• Message Stick Walker Alwyn Doolan will continue on his journey without passing on his message sticks to the Australian Prime Minister (Ryan Jasper Walsh)Source: Ryan Jasper Walsh
Politicians returned from the parliamentary mid-winter break and are back in Canberra. Here's what the week delivered for the Indigenous community.
Shahni Wellington

14 Sep 2019 - 4:54 AM  UPDATED 14 Sep 2019 - 4:54 AM

1. Message Stick Walker denied acknowledgement

Gooreng Gooreng and Wakka Wakka man, Alwyn Doolan, travelled more than 8,500 kilometres to Canberra last month, bringing three message sticks- representing reconciliation - to pass onto the Prime Minister.

Despite his long walk from Cape York, the man dubbed the 'Message Stick Walker' was denied a meeting with Scott Morrison.

A joint motion this week by Western Australia Senator, Pat Dodson, and Greens Senator, Rachel Siewert called for the parliament to acknowledge Mr Doolan.

The motion, which included the PM accepting the message sticks, split the parliament 50/50 - ultimately resulting in a No vote.

Greens Senator Rachel Seiwert later expressed her disappointment.

“Accepting the Message Sticks would have sent a powerful message that the Australian Government is committed to a truly meaningful process of engagement with First Nations peoples,” she said.

 “We need Government policies and practices that respect the right of First Nations peoples to self-determination.”

Prime Minister declines to meet with Message Stick Walker after 8500km journey
First Nations Walker Alwyn Doolan decides to leave Canberra - still carrying the message stick he travelled 8,500 kilometres to hand to the PM.

2. Cashless debit card closer to national roll out

The federal government is gaining momentum to expand its controversial cashless debit card, or CDC, scheme.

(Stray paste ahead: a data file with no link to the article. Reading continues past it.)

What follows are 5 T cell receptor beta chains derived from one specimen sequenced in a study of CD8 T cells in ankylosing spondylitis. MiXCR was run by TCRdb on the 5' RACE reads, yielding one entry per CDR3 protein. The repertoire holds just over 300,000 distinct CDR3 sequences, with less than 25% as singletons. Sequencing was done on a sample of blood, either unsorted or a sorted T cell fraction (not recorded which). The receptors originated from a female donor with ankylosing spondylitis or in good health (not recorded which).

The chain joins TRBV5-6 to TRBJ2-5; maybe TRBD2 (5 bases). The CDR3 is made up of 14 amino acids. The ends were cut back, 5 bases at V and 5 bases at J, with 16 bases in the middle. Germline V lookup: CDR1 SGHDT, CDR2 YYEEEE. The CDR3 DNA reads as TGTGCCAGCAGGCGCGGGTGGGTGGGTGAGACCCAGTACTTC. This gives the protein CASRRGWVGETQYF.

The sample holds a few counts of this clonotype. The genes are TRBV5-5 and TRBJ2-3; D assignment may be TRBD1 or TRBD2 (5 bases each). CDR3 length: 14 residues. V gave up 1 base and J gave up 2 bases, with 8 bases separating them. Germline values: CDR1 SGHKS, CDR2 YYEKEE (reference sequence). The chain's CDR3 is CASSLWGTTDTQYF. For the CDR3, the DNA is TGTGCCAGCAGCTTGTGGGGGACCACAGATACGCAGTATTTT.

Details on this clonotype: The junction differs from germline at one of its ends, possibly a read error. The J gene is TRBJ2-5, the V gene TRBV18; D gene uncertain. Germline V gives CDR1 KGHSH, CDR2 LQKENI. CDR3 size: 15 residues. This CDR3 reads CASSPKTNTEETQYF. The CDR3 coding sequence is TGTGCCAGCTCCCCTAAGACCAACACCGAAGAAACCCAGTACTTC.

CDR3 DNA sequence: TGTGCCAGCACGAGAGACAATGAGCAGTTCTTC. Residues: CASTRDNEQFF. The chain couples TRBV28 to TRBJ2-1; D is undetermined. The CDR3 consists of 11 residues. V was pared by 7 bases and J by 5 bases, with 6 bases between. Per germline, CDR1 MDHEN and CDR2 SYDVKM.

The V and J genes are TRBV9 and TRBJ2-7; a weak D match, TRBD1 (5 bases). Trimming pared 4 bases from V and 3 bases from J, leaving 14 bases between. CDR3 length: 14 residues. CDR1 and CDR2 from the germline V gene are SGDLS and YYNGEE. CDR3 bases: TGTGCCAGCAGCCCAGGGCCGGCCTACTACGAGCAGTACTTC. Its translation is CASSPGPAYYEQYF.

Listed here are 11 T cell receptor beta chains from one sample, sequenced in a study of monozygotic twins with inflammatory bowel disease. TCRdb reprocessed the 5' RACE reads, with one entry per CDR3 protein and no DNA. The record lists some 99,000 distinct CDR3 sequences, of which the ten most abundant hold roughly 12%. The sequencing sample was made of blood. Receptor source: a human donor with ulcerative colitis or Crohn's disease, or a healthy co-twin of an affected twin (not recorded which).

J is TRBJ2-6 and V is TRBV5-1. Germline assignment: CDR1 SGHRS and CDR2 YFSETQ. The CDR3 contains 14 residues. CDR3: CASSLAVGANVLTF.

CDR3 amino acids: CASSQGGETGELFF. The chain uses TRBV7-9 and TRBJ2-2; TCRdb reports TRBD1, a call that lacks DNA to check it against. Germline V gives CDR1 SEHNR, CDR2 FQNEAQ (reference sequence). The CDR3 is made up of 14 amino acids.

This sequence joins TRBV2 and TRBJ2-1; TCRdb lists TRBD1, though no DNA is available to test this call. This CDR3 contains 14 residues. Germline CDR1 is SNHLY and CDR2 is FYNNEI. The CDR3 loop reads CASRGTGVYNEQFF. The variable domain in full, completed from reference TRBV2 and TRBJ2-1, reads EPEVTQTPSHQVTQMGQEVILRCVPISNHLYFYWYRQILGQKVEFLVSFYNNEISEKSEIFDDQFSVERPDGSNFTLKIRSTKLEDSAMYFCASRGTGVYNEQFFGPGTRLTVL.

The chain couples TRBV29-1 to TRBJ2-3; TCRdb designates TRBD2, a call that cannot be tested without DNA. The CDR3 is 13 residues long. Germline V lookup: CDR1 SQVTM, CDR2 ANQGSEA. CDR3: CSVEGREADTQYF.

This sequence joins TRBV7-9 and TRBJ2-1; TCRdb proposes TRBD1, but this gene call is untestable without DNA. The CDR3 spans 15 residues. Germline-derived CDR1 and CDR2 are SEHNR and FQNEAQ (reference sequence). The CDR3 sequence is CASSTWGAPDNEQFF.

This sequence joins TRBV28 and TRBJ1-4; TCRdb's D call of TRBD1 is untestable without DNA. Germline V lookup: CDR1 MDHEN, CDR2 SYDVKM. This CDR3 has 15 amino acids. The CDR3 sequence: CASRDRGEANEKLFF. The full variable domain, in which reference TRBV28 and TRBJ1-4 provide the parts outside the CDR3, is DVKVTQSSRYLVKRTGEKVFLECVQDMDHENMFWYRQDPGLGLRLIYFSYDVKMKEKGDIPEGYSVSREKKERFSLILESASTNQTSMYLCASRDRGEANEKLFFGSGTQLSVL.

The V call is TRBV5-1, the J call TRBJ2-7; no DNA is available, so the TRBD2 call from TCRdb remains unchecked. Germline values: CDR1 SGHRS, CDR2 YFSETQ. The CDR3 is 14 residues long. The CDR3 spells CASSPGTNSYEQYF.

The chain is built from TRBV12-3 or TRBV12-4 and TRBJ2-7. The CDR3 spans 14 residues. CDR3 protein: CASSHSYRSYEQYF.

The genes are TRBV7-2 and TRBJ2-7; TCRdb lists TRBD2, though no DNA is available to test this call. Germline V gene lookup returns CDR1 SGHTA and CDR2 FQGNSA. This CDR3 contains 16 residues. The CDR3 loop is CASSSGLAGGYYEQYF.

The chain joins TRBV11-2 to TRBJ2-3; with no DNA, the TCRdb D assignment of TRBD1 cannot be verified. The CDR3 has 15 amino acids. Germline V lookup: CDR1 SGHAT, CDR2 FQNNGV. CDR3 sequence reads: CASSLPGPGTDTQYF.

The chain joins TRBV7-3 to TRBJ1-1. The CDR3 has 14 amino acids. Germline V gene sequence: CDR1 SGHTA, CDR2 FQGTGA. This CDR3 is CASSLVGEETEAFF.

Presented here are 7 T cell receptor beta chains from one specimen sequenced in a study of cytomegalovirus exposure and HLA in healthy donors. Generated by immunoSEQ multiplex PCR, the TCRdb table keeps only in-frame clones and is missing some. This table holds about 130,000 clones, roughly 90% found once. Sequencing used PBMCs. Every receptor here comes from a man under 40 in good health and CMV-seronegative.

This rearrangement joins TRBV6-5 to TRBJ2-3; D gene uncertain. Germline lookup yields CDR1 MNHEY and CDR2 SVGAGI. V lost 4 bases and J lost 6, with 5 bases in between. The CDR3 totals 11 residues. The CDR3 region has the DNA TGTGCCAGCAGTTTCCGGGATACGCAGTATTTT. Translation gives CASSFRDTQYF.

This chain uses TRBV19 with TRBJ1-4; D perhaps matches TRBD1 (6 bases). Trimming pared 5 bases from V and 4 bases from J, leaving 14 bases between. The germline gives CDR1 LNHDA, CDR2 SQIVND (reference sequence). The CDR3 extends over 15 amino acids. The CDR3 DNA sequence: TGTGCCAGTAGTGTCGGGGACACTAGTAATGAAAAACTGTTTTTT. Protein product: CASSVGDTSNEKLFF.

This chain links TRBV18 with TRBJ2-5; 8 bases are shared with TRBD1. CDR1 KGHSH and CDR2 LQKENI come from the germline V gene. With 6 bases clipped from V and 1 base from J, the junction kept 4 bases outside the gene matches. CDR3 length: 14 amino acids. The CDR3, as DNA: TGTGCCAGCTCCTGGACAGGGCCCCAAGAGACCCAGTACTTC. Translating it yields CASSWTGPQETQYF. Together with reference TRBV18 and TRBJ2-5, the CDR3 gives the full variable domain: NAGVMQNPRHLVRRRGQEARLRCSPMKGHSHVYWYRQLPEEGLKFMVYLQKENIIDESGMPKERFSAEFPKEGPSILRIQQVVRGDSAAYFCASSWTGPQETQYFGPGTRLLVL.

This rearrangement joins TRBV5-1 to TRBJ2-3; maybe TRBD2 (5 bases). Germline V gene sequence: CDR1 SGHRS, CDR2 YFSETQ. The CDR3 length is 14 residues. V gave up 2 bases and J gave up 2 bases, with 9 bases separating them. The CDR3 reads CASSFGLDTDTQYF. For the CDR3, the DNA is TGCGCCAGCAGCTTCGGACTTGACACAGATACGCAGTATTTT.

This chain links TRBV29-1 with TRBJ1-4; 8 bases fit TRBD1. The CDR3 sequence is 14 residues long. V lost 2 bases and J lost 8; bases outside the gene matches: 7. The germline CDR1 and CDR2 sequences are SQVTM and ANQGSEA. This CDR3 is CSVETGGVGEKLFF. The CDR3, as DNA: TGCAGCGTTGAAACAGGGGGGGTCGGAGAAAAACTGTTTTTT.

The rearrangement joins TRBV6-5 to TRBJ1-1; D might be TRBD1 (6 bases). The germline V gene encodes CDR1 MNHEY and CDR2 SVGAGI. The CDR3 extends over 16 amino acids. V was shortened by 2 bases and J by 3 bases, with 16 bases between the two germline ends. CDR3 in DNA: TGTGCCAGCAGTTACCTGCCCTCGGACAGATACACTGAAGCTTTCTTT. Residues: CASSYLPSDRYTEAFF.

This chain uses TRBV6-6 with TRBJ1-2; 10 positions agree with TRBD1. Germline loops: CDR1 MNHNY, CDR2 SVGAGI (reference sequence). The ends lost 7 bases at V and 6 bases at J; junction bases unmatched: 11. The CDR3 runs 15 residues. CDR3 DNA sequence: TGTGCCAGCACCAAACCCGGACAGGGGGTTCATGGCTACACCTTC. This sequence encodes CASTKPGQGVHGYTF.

The legislation aims to push back the end date for trials in Ceduna (SA), Goldfields (WA) and East Kimberley (WA)  until 2021, and also introduce the system in Cape York in Queensland.

The cashless debit card, which quarantines 80% of welfare payments, would also replace the ‘Basics Card’ in the Northern Territory, potentially affecting more than 23,000 people.

As of December last year, the lowest percentage of Indigenous people participating in a CDC trial area was 41 per cent, with the highest in East Kimberley reaching 81 per cent.

Pilbara Elders reject Welfare Card trial
Attendees at a meeting of Traditional Owners from the Pilbara region of Western Australia have categorically rejected the trial of a Welfare Debit card in the area.

After passing the Senate this week,  the government services minister Stuart Robert told the lower house the government believes the card is having a positive effect.

“The extension of the card across the four communities will allow time for further evaluation activities of the card to be completed,” he said.

“The cashless debit card is a community-driven, bottom-up approach to tackling long-term welfare dependency, social harm and welfare funded drug and alcohol abuse.”

Despite being criticised by multiple Aboriginal organisations and MP's, the changes continue to pass through government hurdles.

The Greens party attempted to delay the bill to allow for further community consultation, but was unsuccessful.

The legislation is due for debate next month.

3. Minister for Indigenous Australians to front the UN  

Yesterday was the 12th anniversary of the UN Declaration on the Rights of Indigenous Peoples which established a universal set of rights for the dignity and well-being of Indigenous peoples around the world.

Minister for Indigenous Australians, Ken Wyatt, marked the anniversary by announcing he will be travelling to Geneva, Switzerland on Monday to meet with United Nations Human Rights Council.

NITV will have a close eye on what the Minister has to say, with a failing Close the Gap strategy currently being reassessed by the Coalition of Aboriginal and Torres Strait Islander Peak Organisations and the Council of Australian Governments (COAG).  

12-year-old Arrente and Garrwa boy from Alice Springs, Dujuan Hoosan, has just returned from his own trip to the UN, using his speech there to highlight why the age of criminal responsibility in Australia needs to be raised.

Dujuan's campaign was mentioned by Labor MP Andrew Leigh in parliament this week, as part of a call for Australia to do better when it comes to the incarceration rates of First Nations peoples.

“[He] has just appealed to the United Nations Human Rights Council to reduce Australian incarceration, pointing out that Indigenous-led education and emphasis on languages are key to keeping Indigenous young people out of jail,” said Mr Leigh.

The Minister reminded the house that a higher share of Indigenous Australians are now incarcerated than African Americans in the US, before speaking about programs being used there to reduce incarceration.

After UN speech, Indigenous 12-year-old takes his message of change to PM
An Indigenous boy from the Northern Territory is taking his message on Aboriginal-led education and youth incarceration to Prime Minister Scott Morrison.